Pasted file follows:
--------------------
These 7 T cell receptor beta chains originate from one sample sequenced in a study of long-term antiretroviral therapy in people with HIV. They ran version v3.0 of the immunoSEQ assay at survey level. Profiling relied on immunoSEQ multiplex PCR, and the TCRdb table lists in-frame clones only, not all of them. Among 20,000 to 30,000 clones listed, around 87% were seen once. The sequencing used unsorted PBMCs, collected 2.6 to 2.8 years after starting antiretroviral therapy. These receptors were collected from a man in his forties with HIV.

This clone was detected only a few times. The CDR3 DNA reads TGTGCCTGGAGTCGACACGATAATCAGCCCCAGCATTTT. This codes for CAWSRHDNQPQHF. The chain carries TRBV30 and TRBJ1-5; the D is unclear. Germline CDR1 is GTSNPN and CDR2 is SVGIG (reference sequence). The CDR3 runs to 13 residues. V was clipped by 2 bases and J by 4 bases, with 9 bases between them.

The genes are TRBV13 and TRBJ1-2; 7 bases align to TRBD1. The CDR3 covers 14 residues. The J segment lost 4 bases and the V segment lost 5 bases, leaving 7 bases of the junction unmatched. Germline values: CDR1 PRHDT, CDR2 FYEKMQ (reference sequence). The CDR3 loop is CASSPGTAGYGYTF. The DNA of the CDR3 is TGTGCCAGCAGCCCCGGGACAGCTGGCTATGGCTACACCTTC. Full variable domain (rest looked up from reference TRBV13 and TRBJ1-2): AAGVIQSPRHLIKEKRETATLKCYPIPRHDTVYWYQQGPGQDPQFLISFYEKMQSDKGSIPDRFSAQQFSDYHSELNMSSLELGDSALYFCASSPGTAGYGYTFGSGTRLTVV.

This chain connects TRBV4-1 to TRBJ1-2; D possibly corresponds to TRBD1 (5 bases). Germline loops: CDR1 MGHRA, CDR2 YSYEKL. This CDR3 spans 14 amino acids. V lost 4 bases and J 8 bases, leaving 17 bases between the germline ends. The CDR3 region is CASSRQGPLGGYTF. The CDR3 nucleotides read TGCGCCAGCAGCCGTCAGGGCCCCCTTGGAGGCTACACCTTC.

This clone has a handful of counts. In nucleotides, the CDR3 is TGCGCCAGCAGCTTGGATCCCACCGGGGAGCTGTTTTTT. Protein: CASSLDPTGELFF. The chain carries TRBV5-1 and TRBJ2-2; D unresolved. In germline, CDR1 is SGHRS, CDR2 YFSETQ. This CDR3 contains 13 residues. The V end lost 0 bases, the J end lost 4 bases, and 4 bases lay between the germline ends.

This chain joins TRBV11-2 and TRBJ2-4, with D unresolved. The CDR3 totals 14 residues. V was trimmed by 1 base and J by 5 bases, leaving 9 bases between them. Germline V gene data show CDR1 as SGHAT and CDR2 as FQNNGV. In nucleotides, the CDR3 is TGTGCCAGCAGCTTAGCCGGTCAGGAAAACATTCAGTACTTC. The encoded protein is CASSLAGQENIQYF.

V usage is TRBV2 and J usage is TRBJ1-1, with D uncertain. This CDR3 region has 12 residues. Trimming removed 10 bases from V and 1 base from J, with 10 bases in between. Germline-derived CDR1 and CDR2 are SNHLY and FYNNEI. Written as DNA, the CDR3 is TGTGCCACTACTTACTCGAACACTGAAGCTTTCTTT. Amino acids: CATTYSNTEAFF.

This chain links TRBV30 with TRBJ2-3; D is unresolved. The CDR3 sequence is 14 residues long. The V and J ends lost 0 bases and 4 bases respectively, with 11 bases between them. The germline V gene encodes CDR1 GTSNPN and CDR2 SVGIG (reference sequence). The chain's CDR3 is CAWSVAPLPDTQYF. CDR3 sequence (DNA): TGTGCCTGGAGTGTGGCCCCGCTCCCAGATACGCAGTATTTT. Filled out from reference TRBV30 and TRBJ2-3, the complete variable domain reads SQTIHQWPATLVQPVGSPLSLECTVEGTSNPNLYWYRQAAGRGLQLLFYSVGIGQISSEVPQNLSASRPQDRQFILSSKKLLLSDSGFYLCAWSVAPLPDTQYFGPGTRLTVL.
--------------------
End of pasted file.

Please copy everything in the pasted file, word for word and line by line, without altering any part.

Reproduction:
These 7 T cell receptor beta chains originate from one sample sequenced in a study of long-term antiretroviral therapy in people with HIV. They ran version v3.0 of the immunoSEQ assay at survey level. Profiling relied on immunoSEQ multiplex PCR, and the TCRdb table lists in-frame clones only, not all of them. Among 20,000 to 30,000 clones listed, around 87% were seen once. The sequencing used unsorted PBMCs, collected 2.6 to 2.8 years after starting antiretroviral therapy. These receptors were collected from a man in his forties with HIV.

This clone was detected only a few times. The CDR3 DNA reads TGTGCCTGGAGTCGACACGATAATCAGCCCCAGCATTTT. This codes for CAWSRHDNQPQHF. The chain carries TRBV30 and TRBJ1-5; the D is unclear. Germline CDR1 is GTSNPN and CDR2 is SVGIG (reference sequence). The CDR3 runs to 13 residues. V was clipped by 2 bases and J by 4 bases, with 9 bases between them.

The genes are TRBV13 and TRBJ1-2; 7 bases align to TRBD1. The CDR3 covers 14 residues. The J segment lost 4 bases and the V segment lost 5 bases, leaving 7 bases of the junction unmatched. Germline values: CDR1 PRHDT, CDR2 FYEKMQ (reference sequence). The CDR3 loop is CASSPGTAGYGYTF. The DNA of the CDR3 is TGTGCCAGCAGCCCCGGGACAGCTGGCTATGGCTACACCTTC. Full variable domain (rest looked up from reference TRBV13 and TRBJ1-2): AAGVIQSPRHLIKEKRETATLKCYPIPRHDTVYWYQQGPGQDPQFLISFYEKMQSDKGSIPDRFSAQQFSDYHSELNMSSLELGDSALYFCASSPGTAGYGYTFGSGTRLTVV.

This chain connects TRBV4-1 to TRBJ1-2; D possibly corresponds to TRBD1 (5 bases). Germline loops: CDR1 MGHRA, CDR2 YSYEKL. This CDR3 spans 14 amino acids. V lost 4 bases and J 8 bases, leaving 17 bases between the germline ends. The CDR3 region is CASSRQGPLGGYTF. The CDR3 nucleotides read TGCGCCAGCAGCCGTCAGGGCCCCCTTGGAGGCTACACCTTC.

This clone has a handful of counts. In nucleotides, the CDR3 is TGCGCCAGCAGCTTGGATCCCACCGGGGAGCTGTTTTTT. Protein: CASSLDPTGELFF. The chain carries TRBV5-1 and TRBJ2-2; D unresolved. In germline, CDR1 is SGHRS, CDR2 YFSETQ. This CDR3 contains 13 residues. The V end lost 0 bases, the J end lost 4 bases, and 4 bases lay between the germline ends.

This chain joins TRBV11-2 and TRBJ2-4, with D unresolved. The CDR3 totals 14 residues. V was trimmed by 1 base and J by 5 bases, leaving 9 bases between them. Germline V gene data show CDR1 as SGHAT and CDR2 as FQNNGV. In nucleotides, the CDR3 is TGTGCCAGCAGCTTAGCCGGTCAGGAAAACATTCAGTACTTC. The encoded protein is CASSLAGQENIQYF.

V usage is TRBV2 and J usage is TRBJ1-1, with D uncertain. This CDR3 region has 12 residues. Trimming removed 10 bases from V and 1 base from J, with 10 bases in between. Germline-derived CDR1 and CDR2 are SNHLY and FYNNEI. Written as DNA, the CDR3 is TGTGCCACTACTTACTCGAACACTGAAGCTTTCTTT. Amino acids: CATTYSNTEAFF.

This chain links TRBV30 with TRBJ2-3; D is unresolved. The CDR3 sequence is 14 residues long. The V and J ends lost 0 bases and 4 bases respectively, with 11 bases between them. The germline V gene encodes CDR1 GTSNPN and CDR2 SVGIG (reference sequence). The chain's CDR3 is CAWSVAPLPDTQYF. CDR3 sequence (DNA): TGTGCCTGGAGTGTGGCCCCGCTCCCAGATACGCAGTATTTT. Filled out from reference TRBV30 and TRBJ2-3, the complete variable domain reads SQTIHQWPATLVQPVGSPLSLECTVEGTSNPNLYWYRQAAGRGLQLLFYSVGIGQISSEVPQNLSASRPQDRQFILSSKKLLLSDSGFYLCAWSVAPLPDTQYFGPGTRLTVL.